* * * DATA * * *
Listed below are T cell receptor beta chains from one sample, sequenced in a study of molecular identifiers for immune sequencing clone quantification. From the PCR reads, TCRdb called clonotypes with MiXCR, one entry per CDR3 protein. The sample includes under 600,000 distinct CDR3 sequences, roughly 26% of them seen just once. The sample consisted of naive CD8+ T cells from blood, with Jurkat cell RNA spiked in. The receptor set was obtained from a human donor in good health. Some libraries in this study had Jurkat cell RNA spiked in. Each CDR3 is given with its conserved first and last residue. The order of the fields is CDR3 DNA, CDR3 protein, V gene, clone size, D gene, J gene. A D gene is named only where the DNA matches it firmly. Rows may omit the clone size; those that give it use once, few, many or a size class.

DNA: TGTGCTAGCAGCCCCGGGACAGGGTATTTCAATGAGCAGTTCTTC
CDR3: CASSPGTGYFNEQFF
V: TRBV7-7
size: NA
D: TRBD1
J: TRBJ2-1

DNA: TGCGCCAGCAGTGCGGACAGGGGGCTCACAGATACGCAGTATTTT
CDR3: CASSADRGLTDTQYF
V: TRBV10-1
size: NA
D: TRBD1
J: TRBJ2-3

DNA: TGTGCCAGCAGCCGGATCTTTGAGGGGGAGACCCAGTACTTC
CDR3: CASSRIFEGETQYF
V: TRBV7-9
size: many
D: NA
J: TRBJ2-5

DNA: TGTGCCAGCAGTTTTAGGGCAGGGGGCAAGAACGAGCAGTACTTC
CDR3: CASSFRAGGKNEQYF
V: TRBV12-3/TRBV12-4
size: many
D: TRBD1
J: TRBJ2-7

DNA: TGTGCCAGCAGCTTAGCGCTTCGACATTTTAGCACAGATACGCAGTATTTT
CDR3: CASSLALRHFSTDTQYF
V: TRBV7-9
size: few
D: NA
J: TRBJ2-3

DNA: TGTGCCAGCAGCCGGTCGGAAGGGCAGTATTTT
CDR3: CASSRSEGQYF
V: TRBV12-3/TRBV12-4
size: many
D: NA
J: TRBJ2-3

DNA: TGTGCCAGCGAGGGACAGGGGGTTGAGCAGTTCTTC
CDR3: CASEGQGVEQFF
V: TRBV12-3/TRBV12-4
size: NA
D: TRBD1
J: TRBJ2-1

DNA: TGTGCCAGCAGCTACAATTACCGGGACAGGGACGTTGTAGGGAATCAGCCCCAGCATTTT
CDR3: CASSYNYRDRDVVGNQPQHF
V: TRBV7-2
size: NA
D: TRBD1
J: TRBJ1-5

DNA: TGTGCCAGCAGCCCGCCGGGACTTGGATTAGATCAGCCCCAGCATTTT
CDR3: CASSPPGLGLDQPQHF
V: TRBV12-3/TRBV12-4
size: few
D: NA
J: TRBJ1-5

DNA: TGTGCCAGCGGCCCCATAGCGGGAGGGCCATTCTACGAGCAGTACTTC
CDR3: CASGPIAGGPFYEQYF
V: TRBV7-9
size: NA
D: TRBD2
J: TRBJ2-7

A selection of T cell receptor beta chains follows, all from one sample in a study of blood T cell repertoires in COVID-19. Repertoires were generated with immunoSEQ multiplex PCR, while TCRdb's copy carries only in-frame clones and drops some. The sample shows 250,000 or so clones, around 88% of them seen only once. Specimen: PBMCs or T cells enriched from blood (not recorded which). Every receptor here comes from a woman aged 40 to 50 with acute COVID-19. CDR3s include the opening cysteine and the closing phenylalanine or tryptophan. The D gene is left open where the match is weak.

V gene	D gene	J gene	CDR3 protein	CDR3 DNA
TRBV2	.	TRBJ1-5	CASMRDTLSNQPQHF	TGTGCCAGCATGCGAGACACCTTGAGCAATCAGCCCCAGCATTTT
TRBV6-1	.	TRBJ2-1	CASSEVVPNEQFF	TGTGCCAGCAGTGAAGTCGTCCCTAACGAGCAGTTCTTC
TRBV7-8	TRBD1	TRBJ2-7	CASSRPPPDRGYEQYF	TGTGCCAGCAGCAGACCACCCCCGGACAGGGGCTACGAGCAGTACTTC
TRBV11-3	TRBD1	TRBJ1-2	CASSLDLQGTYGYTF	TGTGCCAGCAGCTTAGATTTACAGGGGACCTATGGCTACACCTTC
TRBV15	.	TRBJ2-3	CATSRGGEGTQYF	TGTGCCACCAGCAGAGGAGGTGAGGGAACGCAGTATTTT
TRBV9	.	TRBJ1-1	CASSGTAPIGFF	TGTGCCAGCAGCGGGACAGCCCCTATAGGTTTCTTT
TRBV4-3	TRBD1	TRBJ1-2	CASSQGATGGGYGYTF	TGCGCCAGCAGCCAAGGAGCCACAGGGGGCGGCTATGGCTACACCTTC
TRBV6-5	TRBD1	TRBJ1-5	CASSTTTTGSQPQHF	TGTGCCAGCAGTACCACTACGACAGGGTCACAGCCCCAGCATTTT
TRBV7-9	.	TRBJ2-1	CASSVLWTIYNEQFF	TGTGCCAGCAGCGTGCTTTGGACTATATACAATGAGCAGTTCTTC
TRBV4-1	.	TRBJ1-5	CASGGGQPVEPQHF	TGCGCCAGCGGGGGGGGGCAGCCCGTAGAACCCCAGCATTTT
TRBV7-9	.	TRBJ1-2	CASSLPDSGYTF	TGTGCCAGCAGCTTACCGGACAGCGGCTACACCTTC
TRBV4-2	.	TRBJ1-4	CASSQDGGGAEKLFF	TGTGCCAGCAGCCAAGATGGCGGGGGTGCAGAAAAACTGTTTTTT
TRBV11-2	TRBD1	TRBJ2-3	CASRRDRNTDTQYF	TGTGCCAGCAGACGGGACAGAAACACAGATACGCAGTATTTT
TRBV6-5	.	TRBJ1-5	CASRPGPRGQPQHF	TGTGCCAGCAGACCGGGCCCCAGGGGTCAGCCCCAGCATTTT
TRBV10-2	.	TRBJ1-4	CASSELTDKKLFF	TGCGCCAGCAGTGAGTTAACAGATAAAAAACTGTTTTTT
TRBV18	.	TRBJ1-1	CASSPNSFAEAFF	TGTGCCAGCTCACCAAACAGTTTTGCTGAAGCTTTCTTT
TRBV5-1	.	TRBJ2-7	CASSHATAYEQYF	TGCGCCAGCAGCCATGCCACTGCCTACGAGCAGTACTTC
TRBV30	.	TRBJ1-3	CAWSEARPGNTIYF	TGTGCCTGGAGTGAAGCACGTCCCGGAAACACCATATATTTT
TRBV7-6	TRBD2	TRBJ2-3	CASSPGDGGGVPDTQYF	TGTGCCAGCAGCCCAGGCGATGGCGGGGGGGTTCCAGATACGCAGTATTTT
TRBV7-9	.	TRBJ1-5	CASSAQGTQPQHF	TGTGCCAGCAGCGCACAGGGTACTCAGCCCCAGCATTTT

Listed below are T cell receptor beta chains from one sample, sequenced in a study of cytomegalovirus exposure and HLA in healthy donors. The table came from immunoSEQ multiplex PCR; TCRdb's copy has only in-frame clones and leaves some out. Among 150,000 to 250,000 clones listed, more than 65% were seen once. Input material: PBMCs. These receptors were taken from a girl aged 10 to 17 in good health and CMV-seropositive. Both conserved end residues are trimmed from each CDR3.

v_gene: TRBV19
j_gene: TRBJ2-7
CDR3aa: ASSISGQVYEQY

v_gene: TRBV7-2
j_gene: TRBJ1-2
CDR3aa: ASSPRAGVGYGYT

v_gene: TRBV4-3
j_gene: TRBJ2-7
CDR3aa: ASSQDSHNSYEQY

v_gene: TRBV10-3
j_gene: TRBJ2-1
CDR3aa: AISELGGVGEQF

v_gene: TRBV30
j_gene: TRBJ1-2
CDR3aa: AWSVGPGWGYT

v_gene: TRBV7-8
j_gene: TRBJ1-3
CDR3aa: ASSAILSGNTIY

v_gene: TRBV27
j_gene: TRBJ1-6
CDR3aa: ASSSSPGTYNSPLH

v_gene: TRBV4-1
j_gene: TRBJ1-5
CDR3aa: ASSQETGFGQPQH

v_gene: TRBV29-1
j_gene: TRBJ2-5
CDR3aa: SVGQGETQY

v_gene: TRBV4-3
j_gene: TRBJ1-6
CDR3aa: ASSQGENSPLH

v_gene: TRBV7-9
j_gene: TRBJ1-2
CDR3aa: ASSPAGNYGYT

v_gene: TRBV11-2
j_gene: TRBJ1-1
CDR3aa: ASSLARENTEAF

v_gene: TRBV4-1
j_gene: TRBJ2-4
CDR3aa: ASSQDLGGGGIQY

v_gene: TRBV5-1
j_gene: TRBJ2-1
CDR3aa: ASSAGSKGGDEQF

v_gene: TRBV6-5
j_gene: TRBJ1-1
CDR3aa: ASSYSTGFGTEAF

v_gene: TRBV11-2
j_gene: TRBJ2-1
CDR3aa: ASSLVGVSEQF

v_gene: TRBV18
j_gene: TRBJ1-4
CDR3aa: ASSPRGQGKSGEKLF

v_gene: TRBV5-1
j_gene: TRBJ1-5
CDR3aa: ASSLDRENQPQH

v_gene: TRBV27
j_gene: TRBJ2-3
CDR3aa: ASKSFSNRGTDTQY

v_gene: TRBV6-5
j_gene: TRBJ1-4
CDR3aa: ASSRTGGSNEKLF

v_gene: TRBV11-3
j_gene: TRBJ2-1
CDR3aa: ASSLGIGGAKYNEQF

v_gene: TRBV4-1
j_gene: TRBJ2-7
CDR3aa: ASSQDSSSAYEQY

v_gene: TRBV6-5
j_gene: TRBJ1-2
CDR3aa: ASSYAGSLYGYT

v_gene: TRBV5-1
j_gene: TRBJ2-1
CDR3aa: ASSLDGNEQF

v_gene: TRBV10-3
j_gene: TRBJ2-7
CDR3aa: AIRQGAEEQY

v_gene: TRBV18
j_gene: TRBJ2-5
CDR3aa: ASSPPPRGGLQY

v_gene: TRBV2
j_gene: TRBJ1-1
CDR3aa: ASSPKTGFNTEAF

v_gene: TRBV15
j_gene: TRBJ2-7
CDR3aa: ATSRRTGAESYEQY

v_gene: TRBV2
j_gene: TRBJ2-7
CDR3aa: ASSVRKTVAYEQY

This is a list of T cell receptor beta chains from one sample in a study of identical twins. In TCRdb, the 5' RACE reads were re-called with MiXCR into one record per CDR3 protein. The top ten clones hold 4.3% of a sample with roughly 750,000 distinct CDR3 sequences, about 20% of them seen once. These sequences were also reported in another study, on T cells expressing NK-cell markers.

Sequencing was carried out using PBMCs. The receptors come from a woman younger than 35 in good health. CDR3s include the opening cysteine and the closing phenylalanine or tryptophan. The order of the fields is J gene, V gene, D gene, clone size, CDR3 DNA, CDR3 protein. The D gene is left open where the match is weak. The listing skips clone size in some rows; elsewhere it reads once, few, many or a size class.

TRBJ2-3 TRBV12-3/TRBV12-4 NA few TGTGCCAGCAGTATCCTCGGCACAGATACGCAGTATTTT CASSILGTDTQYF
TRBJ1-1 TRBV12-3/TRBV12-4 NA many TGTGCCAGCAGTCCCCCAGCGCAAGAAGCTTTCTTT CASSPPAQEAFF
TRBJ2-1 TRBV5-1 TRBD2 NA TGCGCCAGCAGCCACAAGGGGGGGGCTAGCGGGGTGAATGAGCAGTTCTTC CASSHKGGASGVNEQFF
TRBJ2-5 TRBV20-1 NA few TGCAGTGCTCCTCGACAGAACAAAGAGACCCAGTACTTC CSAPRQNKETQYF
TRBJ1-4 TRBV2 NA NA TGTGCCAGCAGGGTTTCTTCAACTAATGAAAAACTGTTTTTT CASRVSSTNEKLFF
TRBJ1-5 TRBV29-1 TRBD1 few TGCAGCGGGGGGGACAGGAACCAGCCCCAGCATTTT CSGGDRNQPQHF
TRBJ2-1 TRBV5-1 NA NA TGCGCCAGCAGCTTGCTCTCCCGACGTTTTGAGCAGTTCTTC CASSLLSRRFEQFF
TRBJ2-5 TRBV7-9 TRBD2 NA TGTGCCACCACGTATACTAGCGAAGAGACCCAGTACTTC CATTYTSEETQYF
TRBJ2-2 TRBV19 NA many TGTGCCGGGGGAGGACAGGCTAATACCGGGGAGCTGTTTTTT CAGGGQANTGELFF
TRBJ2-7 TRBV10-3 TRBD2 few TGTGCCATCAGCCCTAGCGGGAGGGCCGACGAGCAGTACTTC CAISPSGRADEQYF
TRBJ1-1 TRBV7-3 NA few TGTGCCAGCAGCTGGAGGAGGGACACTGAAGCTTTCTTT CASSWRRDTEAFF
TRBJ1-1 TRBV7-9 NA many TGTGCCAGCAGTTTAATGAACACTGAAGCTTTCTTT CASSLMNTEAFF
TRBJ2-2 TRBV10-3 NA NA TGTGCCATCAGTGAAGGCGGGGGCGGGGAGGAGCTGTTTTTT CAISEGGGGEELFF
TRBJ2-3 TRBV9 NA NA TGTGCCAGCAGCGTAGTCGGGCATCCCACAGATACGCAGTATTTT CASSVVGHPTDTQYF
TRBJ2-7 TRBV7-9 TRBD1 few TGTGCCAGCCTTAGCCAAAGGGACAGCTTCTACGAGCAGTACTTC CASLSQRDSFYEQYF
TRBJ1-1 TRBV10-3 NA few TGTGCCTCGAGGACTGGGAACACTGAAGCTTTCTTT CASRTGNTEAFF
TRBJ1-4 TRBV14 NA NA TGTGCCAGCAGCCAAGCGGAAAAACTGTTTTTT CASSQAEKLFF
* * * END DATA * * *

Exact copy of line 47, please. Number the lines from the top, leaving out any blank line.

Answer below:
size: NA